WinXP’s “fsutil” secret

Okay, after being fed up with my Dell Latitude C840‘s sluggish performance, I decided to Google around for some WinXP tweaking tips and stumbled across one I’ve been thinking must exist for a long time. It’s tip #1, “Disable Last File Access Stamping”. Especially for a laptop, this makes a hell of a lot of sense. This, coupled with tip #2, “Turn Off Windows Indexing”, and tip #3, “Increase Your File System Cache”, should actually help extend the battery life of my laptop which is important. Hell, I don’t know why Dell doesn’t ship laptops with these tweaks straight from the factory!

Anyhow, the first tip uses the fsutil command to turn the disablelastaccess flag on. Normally, every time a file is accessed — even if it’s for reading only — WinXP will update some metadata about the file indicating when it was last accessed. This is different from the last modification time, which is important and you wouldn’t normally want to turn off. Turning off the update of last access time should be pretty harmless for a majority of users, and it’ll likely reduce the amount of disk writes that happen merely to update the metadata about files that you access. The one caveat from Microsoft’s documentation on disablelastaccess is important:

Note that using the disablelastaccess parameter can affect programs such as backup and Remote Storage that rely on this feature.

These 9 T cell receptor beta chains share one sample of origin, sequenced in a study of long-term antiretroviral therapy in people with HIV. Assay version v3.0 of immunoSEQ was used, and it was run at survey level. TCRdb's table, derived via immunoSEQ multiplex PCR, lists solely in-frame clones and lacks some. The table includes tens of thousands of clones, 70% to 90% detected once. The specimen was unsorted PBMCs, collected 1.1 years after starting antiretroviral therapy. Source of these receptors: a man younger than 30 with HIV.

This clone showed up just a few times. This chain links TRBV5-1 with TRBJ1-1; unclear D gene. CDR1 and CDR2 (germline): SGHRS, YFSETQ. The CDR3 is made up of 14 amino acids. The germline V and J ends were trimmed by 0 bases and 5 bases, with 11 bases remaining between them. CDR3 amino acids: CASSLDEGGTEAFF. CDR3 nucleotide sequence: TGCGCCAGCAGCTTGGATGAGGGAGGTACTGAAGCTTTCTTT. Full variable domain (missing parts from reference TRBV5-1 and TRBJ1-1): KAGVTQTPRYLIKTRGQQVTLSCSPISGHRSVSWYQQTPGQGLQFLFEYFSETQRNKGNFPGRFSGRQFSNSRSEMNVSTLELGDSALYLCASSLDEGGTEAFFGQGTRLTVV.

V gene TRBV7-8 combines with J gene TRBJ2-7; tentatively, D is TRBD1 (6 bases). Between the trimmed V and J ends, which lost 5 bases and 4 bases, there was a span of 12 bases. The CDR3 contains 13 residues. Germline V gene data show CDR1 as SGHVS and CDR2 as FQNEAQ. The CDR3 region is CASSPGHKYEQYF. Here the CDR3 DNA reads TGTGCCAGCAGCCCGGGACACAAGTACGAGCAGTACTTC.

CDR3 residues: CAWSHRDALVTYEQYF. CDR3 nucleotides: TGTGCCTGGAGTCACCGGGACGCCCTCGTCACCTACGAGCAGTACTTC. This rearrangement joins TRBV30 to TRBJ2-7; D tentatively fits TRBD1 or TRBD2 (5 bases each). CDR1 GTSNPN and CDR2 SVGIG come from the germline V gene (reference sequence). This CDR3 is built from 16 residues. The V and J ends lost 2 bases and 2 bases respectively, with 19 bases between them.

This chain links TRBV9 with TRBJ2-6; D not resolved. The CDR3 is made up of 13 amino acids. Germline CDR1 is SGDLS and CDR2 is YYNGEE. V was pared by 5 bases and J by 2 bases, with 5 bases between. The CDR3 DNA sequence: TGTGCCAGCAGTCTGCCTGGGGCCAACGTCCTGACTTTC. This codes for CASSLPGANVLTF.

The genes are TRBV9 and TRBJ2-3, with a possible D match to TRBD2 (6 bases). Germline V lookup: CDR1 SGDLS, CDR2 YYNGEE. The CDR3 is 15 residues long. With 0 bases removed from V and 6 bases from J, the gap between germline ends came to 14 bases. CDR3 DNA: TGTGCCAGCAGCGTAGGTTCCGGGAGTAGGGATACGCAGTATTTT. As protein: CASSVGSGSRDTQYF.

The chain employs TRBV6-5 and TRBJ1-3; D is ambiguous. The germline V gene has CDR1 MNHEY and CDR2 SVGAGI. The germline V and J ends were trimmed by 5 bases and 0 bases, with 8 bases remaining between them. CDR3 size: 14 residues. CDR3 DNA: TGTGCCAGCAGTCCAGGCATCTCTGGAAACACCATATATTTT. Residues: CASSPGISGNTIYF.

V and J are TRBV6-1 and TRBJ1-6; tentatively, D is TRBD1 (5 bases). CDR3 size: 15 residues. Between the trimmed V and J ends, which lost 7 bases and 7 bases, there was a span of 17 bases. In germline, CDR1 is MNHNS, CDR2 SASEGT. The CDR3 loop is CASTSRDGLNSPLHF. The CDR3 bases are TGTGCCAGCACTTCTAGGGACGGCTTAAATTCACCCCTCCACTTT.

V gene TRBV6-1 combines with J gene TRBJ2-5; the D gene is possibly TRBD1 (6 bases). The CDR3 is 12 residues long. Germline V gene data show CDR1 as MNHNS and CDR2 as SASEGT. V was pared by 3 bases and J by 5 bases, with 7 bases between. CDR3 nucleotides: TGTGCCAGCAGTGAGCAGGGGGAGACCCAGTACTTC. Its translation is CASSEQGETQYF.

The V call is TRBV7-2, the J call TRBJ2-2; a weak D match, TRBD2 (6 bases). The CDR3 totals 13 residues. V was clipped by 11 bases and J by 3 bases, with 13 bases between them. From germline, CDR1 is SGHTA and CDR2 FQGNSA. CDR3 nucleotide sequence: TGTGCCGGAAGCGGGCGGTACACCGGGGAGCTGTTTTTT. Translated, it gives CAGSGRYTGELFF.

All told, after completing the three tweaks mentioned earlier, my system definitely feels much snappier, the hard drive light doesn’t blink nearly as much as it used to, and I haven’t experienced anything bad, yet. I’m happy and the system doesn’t feel as sluggish as it did — it would grind for a good few seconds starting up applications, which has measurably improved.


  1. Dear Friend,
    If you dont mind but, I want detail information from you firstly, Can We See Permanantly Deleted Files Through Fsutil Command of Win XP. Please Reply me Fast Ok.

    Your Faithfully.
    Ketan S. Pote.

  2. Ketan: Sorry, no, fsutil isn’t for recovering deleted files. There are other applications available–many of them free–that will do that, however.

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